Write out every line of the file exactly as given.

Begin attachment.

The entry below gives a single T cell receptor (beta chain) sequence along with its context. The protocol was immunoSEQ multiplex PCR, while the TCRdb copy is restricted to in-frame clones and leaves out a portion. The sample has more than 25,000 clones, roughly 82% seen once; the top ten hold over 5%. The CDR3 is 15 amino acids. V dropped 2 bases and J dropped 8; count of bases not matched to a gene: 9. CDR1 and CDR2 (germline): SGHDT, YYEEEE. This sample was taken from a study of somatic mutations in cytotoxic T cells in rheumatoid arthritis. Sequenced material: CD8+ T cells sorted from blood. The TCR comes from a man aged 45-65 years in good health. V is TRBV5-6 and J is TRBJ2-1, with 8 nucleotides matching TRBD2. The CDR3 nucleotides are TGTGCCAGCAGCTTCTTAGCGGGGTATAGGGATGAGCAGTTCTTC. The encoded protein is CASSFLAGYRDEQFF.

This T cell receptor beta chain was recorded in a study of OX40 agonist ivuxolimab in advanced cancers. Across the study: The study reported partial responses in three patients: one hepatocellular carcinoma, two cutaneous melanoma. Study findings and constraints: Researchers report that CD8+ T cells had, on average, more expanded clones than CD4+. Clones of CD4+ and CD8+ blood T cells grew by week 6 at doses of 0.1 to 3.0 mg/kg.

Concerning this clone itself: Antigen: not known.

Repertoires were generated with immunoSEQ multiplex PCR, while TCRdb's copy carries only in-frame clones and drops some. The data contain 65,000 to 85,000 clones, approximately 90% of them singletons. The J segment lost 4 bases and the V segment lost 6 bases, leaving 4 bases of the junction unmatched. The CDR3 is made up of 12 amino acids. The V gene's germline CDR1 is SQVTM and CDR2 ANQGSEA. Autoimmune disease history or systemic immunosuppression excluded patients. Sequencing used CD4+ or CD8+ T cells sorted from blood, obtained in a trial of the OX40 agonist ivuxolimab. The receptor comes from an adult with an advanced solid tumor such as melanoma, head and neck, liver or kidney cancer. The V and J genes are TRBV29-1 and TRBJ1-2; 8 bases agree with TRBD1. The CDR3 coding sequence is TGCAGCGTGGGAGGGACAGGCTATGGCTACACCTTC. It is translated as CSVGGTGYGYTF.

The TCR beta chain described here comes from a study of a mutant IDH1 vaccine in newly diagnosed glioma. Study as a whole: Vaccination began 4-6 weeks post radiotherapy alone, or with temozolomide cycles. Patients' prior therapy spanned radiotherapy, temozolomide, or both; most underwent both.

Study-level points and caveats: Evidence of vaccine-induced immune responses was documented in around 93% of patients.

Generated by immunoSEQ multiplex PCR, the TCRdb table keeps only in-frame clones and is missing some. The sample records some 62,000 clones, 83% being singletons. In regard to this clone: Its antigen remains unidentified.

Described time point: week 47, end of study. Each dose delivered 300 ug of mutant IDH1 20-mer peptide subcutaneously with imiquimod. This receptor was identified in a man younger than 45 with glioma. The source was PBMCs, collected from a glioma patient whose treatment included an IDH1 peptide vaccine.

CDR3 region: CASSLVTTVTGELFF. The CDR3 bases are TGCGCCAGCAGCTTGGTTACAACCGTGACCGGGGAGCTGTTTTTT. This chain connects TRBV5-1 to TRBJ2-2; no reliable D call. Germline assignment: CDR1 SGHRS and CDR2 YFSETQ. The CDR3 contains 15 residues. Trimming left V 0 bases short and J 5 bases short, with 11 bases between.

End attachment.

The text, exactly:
The entry below gives a single T cell receptor (beta chain) sequence along with its context. The protocol was immunoSEQ multiplex PCR, while the TCRdb copy is restricted to in-frame clones and leaves out a portion. The sample has more than 25,000 clones, roughly 82% seen once; the top ten hold over 5%. The CDR3 is 15 amino acids. V dropped 2 bases and J dropped 8; count of bases not matched to a gene: 9. CDR1 and CDR2 (germline): SGHDT, YYEEEE. This sample was taken from a study of somatic mutations in cytotoxic T cells in rheumatoid arthritis. Sequenced material: CD8+ T cells sorted from blood. The TCR comes from a man aged 45-65 years in good health. V is TRBV5-6 and J is TRBJ2-1, with 8 nucleotides matching TRBD2. The CDR3 nucleotides are TGTGCCAGCAGCTTCTTAGCGGGGTATAGGGATGAGCAGTTCTTC. The encoded protein is CASSFLAGYRDEQFF.

This T cell receptor beta chain was recorded in a study of OX40 agonist ivuxolimab in advanced cancers. Across the study: The study reported partial responses in three patients: one hepatocellular carcinoma, two cutaneous melanoma. Study findings and constraints: Researchers report that CD8+ T cells had, on average, more expanded clones than CD4+. Clones of CD4+ and CD8+ blood T cells grew by week 6 at doses of 0.1 to 3.0 mg/kg.

Concerning this clone itself: Antigen: not known.

Repertoires were generated with immunoSEQ multiplex PCR, while TCRdb's copy carries only in-frame clones and drops some. The data contain 65,000 to 85,000 clones, approximately 90% of them singletons. The J segment lost 4 bases and the V segment lost 6 bases, leaving 4 bases of the junction unmatched. The CDR3 is made up of 12 amino acids. The V gene's germline CDR1 is SQVTM and CDR2 ANQGSEA. Autoimmune disease history or systemic immunosuppression excluded patients. Sequencing used CD4+ or CD8+ T cells sorted from blood, obtained in a trial of the OX40 agonist ivuxolimab. The receptor comes from an adult with an advanced solid tumor such as melanoma, head and neck, liver or kidney cancer. The V and J genes are TRBV29-1 and TRBJ1-2; 8 bases agree with TRBD1. The CDR3 coding sequence is TGCAGCGTGGGAGGGACAGGCTATGGCTACACCTTC. It is translated as CSVGGTGYGYTF.

The TCR beta chain described here comes from a study of a mutant IDH1 vaccine in newly diagnosed glioma. Study as a whole: Vaccination began 4-6 weeks post radiotherapy alone, or with temozolomide cycles. Patients' prior therapy spanned radiotherapy, temozolomide, or both; most underwent both.

Study-level points and caveats: Evidence of vaccine-induced immune responses was documented in around 93% of patients.

Generated by immunoSEQ multiplex PCR, the TCRdb table keeps only in-frame clones and is missing some. The sample records some 62,000 clones, 83% being singletons. In regard to this clone: Its antigen remains unidentified.

Described time point: week 47, end of study. Each dose delivered 300 ug of mutant IDH1 20-mer peptide subcutaneously with imiquimod. This receptor was identified in a man younger than 45 with glioma. The source was PBMCs, collected from a glioma patient whose treatment included an IDH1 peptide vaccine.

CDR3 region: CASSLVTTVTGELFF. The CDR3 bases are TGCGCCAGCAGCTTGGTTACAACCGTGACCGGGGAGCTGTTTTTT. This chain connects TRBV5-1 to TRBJ2-2; no reliable D call. Germline assignment: CDR1 SGHRS and CDR2 YFSETQ. The CDR3 contains 15 residues. Trimming left V 0 bases short and J 5 bases short, with 11 bases between.